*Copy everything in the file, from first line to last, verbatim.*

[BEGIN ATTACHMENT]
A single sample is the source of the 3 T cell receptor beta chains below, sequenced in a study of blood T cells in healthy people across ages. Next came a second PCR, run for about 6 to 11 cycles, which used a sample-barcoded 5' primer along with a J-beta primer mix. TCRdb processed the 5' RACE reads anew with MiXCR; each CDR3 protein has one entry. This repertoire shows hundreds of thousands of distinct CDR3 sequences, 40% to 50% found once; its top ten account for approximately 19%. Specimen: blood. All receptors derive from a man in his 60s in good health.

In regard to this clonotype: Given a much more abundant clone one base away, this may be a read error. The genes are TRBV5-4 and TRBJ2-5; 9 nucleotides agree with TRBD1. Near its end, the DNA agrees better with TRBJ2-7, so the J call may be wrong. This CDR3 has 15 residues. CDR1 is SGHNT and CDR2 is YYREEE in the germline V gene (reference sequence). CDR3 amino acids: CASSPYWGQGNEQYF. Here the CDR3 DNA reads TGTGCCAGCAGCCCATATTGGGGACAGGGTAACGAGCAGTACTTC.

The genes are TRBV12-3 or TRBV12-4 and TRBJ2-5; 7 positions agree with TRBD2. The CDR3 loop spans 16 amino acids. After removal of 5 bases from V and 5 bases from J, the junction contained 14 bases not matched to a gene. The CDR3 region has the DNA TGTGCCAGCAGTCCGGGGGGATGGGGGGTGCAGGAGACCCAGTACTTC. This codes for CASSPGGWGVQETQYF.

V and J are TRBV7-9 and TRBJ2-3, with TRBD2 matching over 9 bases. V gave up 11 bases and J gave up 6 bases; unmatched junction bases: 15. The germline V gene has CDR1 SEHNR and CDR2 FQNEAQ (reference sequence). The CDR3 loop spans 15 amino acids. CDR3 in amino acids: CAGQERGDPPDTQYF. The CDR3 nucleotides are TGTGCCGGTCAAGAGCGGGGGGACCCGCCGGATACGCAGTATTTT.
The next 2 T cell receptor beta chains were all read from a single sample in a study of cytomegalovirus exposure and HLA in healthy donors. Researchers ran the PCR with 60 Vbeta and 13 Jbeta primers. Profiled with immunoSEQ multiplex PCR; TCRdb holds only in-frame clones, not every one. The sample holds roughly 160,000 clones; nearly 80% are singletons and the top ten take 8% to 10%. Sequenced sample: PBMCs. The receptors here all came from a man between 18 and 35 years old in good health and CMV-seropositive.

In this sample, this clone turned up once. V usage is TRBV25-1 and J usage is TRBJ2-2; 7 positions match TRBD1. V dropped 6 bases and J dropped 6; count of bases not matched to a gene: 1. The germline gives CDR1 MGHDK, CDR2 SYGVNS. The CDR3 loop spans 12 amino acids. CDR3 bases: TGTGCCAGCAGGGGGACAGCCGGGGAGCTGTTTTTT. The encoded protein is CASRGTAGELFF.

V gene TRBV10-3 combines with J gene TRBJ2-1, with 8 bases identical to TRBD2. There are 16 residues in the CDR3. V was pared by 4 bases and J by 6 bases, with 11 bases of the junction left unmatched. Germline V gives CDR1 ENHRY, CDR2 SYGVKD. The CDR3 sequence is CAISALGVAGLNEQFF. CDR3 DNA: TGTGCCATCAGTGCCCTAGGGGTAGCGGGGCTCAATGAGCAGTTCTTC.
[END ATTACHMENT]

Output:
A single sample is the source of the 3 T cell receptor beta chains below, sequenced in a study of blood T cells in healthy people across ages. Next came a second PCR, run for about 6 to 11 cycles, which used a sample-barcoded 5' primer along with a J-beta primer mix. TCRdb processed the 5' RACE reads anew with MiXCR; each CDR3 protein has one entry. This repertoire shows hundreds of thousands of distinct CDR3 sequences, 40% to 50% found once; its top ten account for approximately 19%. Specimen: blood. All receptors derive from a man in his 60s in good health.

In regard to this clonotype: Given a much more abundant clone one base away, this may be a read error. The genes are TRBV5-4 and TRBJ2-5; 9 nucleotides agree with TRBD1. Near its end, the DNA agrees better with TRBJ2-7, so the J call may be wrong. This CDR3 has 15 residues. CDR1 is SGHNT and CDR2 is YYREEE in the germline V gene (reference sequence). CDR3 amino acids: CASSPYWGQGNEQYF. Here the CDR3 DNA reads TGTGCCAGCAGCCCATATTGGGGACAGGGTAACGAGCAGTACTTC.

The genes are TRBV12-3 or TRBV12-4 and TRBJ2-5; 7 positions agree with TRBD2. The CDR3 loop spans 16 amino acids. After removal of 5 bases from V and 5 bases from J, the junction contained 14 bases not matched to a gene. The CDR3 region has the DNA TGTGCCAGCAGTCCGGGGGGATGGGGGGTGCAGGAGACCCAGTACTTC. This codes for CASSPGGWGVQETQYF.

V and J are TRBV7-9 and TRBJ2-3, with TRBD2 matching over 9 bases. V gave up 11 bases and J gave up 6 bases; unmatched junction bases: 15. The germline V gene has CDR1 SEHNR and CDR2 FQNEAQ (reference sequence). The CDR3 loop spans 15 amino acids. CDR3 in amino acids: CAGQERGDPPDTQYF. The CDR3 nucleotides are TGTGCCGGTCAAGAGCGGGGGGACCCGCCGGATACGCAGTATTTT.
The next 2 T cell receptor beta chains were all read from a single sample in a study of cytomegalovirus exposure and HLA in healthy donors. Researchers ran the PCR with 60 Vbeta and 13 Jbeta primers. Profiled with immunoSEQ multiplex PCR; TCRdb holds only in-frame clones, not every one. The sample holds roughly 160,000 clones; nearly 80% are singletons and the top ten take 8% to 10%. Sequenced sample: PBMCs. The receptors here all came from a man between 18 and 35 years old in good health and CMV-seropositive.

In this sample, this clone turned up once. V usage is TRBV25-1 and J usage is TRBJ2-2; 7 positions match TRBD1. V dropped 6 bases and J dropped 6; count of bases not matched to a gene: 1. The germline gives CDR1 MGHDK, CDR2 SYGVNS. The CDR3 loop spans 12 amino acids. CDR3 bases: TGTGCCAGCAGGGGGACAGCCGGGGAGCTGTTTTTT. The encoded protein is CASRGTAGELFF.

V gene TRBV10-3 combines with J gene TRBJ2-1, with 8 bases identical to TRBD2. There are 16 residues in the CDR3. V was pared by 4 bases and J by 6 bases, with 11 bases of the junction left unmatched. Germline V gives CDR1 ENHRY, CDR2 SYGVKD. The CDR3 sequence is CAISALGVAGLNEQFF. CDR3 DNA: TGTGCCATCAGTGCCCTAGGGGTAGCGGGGCTCAATGAGCAGTTCTTC.